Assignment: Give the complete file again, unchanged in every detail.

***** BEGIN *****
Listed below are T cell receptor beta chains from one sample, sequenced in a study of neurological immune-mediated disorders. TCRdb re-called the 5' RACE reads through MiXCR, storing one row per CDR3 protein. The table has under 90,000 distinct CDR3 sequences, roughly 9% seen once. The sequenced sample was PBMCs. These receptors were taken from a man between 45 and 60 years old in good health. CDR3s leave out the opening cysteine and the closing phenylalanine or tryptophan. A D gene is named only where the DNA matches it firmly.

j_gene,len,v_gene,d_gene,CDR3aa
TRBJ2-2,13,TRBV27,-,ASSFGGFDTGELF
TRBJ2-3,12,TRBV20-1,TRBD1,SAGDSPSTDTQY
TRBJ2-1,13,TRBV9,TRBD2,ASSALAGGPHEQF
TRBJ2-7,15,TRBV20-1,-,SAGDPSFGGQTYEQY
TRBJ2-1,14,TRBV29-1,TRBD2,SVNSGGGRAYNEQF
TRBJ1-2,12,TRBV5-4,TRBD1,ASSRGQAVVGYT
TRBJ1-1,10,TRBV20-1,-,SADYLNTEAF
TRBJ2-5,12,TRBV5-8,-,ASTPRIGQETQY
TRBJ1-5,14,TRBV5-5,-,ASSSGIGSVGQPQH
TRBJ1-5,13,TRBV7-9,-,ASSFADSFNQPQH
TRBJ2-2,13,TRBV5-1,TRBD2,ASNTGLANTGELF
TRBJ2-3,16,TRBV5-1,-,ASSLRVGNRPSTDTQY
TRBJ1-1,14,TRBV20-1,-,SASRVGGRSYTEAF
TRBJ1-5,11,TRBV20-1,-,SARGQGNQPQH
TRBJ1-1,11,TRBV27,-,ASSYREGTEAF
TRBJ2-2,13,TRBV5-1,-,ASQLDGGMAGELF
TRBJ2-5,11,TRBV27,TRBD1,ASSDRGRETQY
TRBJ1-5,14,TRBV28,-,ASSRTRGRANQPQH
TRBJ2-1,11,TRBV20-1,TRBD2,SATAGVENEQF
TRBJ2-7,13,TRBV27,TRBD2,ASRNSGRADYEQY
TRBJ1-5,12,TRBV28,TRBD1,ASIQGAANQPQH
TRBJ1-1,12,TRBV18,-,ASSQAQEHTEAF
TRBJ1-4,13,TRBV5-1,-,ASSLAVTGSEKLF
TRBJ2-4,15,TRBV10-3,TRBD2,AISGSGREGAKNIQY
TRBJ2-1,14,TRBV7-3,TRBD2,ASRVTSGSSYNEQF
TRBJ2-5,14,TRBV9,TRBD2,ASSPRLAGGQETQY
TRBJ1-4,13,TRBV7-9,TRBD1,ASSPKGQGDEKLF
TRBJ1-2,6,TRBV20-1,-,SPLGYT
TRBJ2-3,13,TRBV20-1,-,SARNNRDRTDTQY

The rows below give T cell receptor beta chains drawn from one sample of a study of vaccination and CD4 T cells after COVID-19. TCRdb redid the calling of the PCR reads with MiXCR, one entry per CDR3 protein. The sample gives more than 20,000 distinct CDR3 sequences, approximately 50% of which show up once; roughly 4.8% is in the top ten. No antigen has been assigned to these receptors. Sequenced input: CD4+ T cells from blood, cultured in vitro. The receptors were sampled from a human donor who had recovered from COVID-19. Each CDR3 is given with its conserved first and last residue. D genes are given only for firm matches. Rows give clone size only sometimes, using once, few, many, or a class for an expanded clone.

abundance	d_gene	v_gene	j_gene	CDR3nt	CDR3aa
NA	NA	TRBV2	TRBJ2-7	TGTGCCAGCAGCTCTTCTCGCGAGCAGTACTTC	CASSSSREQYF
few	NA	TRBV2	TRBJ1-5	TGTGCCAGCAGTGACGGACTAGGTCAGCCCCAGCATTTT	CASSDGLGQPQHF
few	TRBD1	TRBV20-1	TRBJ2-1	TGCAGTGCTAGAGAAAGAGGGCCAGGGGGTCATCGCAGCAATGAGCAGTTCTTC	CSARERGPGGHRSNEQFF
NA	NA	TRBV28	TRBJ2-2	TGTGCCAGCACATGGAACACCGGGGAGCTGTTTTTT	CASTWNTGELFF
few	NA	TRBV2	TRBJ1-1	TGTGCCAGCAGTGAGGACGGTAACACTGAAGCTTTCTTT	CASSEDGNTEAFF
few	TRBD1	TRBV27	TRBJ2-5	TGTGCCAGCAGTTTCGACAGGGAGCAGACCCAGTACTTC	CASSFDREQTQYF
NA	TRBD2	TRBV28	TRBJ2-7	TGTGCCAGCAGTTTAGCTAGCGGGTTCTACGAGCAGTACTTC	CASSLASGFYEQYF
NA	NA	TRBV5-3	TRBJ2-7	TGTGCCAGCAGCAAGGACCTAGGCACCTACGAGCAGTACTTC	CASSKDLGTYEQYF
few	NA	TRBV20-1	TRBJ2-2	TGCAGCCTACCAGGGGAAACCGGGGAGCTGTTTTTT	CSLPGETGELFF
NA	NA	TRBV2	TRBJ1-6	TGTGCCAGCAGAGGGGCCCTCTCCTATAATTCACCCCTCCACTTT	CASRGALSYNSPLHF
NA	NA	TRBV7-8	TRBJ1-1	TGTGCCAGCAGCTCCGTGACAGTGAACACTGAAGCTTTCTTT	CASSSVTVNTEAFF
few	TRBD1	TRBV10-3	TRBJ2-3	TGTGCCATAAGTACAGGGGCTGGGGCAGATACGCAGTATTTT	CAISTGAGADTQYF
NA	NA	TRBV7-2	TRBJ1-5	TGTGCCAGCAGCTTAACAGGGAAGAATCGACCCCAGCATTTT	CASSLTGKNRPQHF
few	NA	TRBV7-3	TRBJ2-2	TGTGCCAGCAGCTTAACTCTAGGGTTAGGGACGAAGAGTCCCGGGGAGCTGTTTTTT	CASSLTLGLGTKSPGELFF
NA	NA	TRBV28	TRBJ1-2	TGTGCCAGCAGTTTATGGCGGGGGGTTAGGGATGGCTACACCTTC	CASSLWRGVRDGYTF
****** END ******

Listed below are T cell receptor beta chains from one sample, sequenced in a study of neurological immune-mediated disorders. TCRdb re-called the 5' RACE reads through MiXCR, storing one row per CDR3 protein. The table has under 90,000 distinct CDR3 sequences, roughly 9% seen once. The sequenced sample was PBMCs. These receptors were taken from a man between 45 and 60 years old in good health. CDR3s leave out the opening cysteine and the closing phenylalanine or tryptophan. A D gene is named only where the DNA matches it firmly.

j_gene,len,v_gene,d_gene,CDR3aa
TRBJ2-2,13,TRBV27,-,ASSFGGFDTGELF
TRBJ2-3,12,TRBV20-1,TRBD1,SAGDSPSTDTQY
TRBJ2-1,13,TRBV9,TRBD2,ASSALAGGPHEQF
TRBJ2-7,15,TRBV20-1,-,SAGDPSFGGQTYEQY
TRBJ2-1,14,TRBV29-1,TRBD2,SVNSGGGRAYNEQF
TRBJ1-2,12,TRBV5-4,TRBD1,ASSRGQAVVGYT
TRBJ1-1,10,TRBV20-1,-,SADYLNTEAF
TRBJ2-5,12,TRBV5-8,-,ASTPRIGQETQY
TRBJ1-5,14,TRBV5-5,-,ASSSGIGSVGQPQH
TRBJ1-5,13,TRBV7-9,-,ASSFADSFNQPQH
TRBJ2-2,13,TRBV5-1,TRBD2,ASNTGLANTGELF
TRBJ2-3,16,TRBV5-1,-,ASSLRVGNRPSTDTQY
TRBJ1-1,14,TRBV20-1,-,SASRVGGRSYTEAF
TRBJ1-5,11,TRBV20-1,-,SARGQGNQPQH
TRBJ1-1,11,TRBV27,-,ASSYREGTEAF
TRBJ2-2,13,TRBV5-1,-,ASQLDGGMAGELF
TRBJ2-5,11,TRBV27,TRBD1,ASSDRGRETQY
TRBJ1-5,14,TRBV28,-,ASSRTRGRANQPQH
TRBJ2-1,11,TRBV20-1,TRBD2,SATAGVENEQF
TRBJ2-7,13,TRBV27,TRBD2,ASRNSGRADYEQY
TRBJ1-5,12,TRBV28,TRBD1,ASIQGAANQPQH
TRBJ1-1,12,TRBV18,-,ASSQAQEHTEAF
TRBJ1-4,13,TRBV5-1,-,ASSLAVTGSEKLF
TRBJ2-4,15,TRBV10-3,TRBD2,AISGSGREGAKNIQY
TRBJ2-1,14,TRBV7-3,TRBD2,ASRVTSGSSYNEQF
TRBJ2-5,14,TRBV9,TRBD2,ASSPRLAGGQETQY
TRBJ1-4,13,TRBV7-9,TRBD1,ASSPKGQGDEKLF
TRBJ1-2,6,TRBV20-1,-,SPLGYT
TRBJ2-3,13,TRBV20-1,-,SARNNRDRTDTQY

The rows below give T cell receptor beta chains drawn from one sample of a study of vaccination and CD4 T cells after COVID-19. TCRdb redid the calling of the PCR reads with MiXCR, one entry per CDR3 protein. The sample gives more than 20,000 distinct CDR3 sequences, approximately 50% of which show up once; roughly 4.8% is in the top ten. No antigen has been assigned to these receptors. Sequenced input: CD4+ T cells from blood, cultured in vitro. The receptors were sampled from a human donor who had recovered from COVID-19. Each CDR3 is given with its conserved first and last residue. D genes are given only for firm matches. Rows give clone size only sometimes, using once, few, many, or a class for an expanded clone.

abundance	d_gene	v_gene	j_gene	CDR3nt	CDR3aa
NA	NA	TRBV2	TRBJ2-7	TGTGCCAGCAGCTCTTCTCGCGAGCAGTACTTC	CASSSSREQYF
few	NA	TRBV2	TRBJ1-5	TGTGCCAGCAGTGACGGACTAGGTCAGCCCCAGCATTTT	CASSDGLGQPQHF
few	TRBD1	TRBV20-1	TRBJ2-1	TGCAGTGCTAGAGAAAGAGGGCCAGGGGGTCATCGCAGCAATGAGCAGTTCTTC	CSARERGPGGHRSNEQFF
NA	NA	TRBV28	TRBJ2-2	TGTGCCAGCACATGGAACACCGGGGAGCTGTTTTTT	CASTWNTGELFF
few	NA	TRBV2	TRBJ1-1	TGTGCCAGCAGTGAGGACGGTAACACTGAAGCTTTCTTT	CASSEDGNTEAFF
few	TRBD1	TRBV27	TRBJ2-5	TGTGCCAGCAGTTTCGACAGGGAGCAGACCCAGTACTTC	CASSFDREQTQYF
NA	TRBD2	TRBV28	TRBJ2-7	TGTGCCAGCAGTTTAGCTAGCGGGTTCTACGAGCAGTACTTC	CASSLASGFYEQYF
NA	NA	TRBV5-3	TRBJ2-7	TGTGCCAGCAGCAAGGACCTAGGCACCTACGAGCAGTACTTC	CASSKDLGTYEQYF
few	NA	TRBV20-1	TRBJ2-2	TGCAGCCTACCAGGGGAAACCGGGGAGCTGTTTTTT	CSLPGETGELFF
NA	NA	TRBV2	TRBJ1-6	TGTGCCAGCAGAGGGGCCCTCTCCTATAATTCACCCCTCCACTTT	CASRGALSYNSPLHF
NA	NA	TRBV7-8	TRBJ1-1	TGTGCCAGCAGCTCCGTGACAGTGAACACTGAAGCTTTCTTT	CASSSVTVNTEAFF
few	TRBD1	TRBV10-3	TRBJ2-3	TGTGCCATAAGTACAGGGGCTGGGGCAGATACGCAGTATTTT	CAISTGAGADTQYF
NA	NA	TRBV7-2	TRBJ1-5	TGTGCCAGCAGCTTAACAGGGAAGAATCGACCCCAGCATTTT	CASSLTGKNRPQHF
few	NA	TRBV7-3	TRBJ2-2	TGTGCCAGCAGCTTAACTCTAGGGTTAGGGACGAAGAGTCCCGGGGAGCTGTTTTTT	CASSLTLGLGTKSPGELFF
NA	NA	TRBV28	TRBJ1-2	TGTGCCAGCAGTTTATGGCGGGGGGTTAGGGATGGCTACACCTTC	CASSLWRGVRDGYTF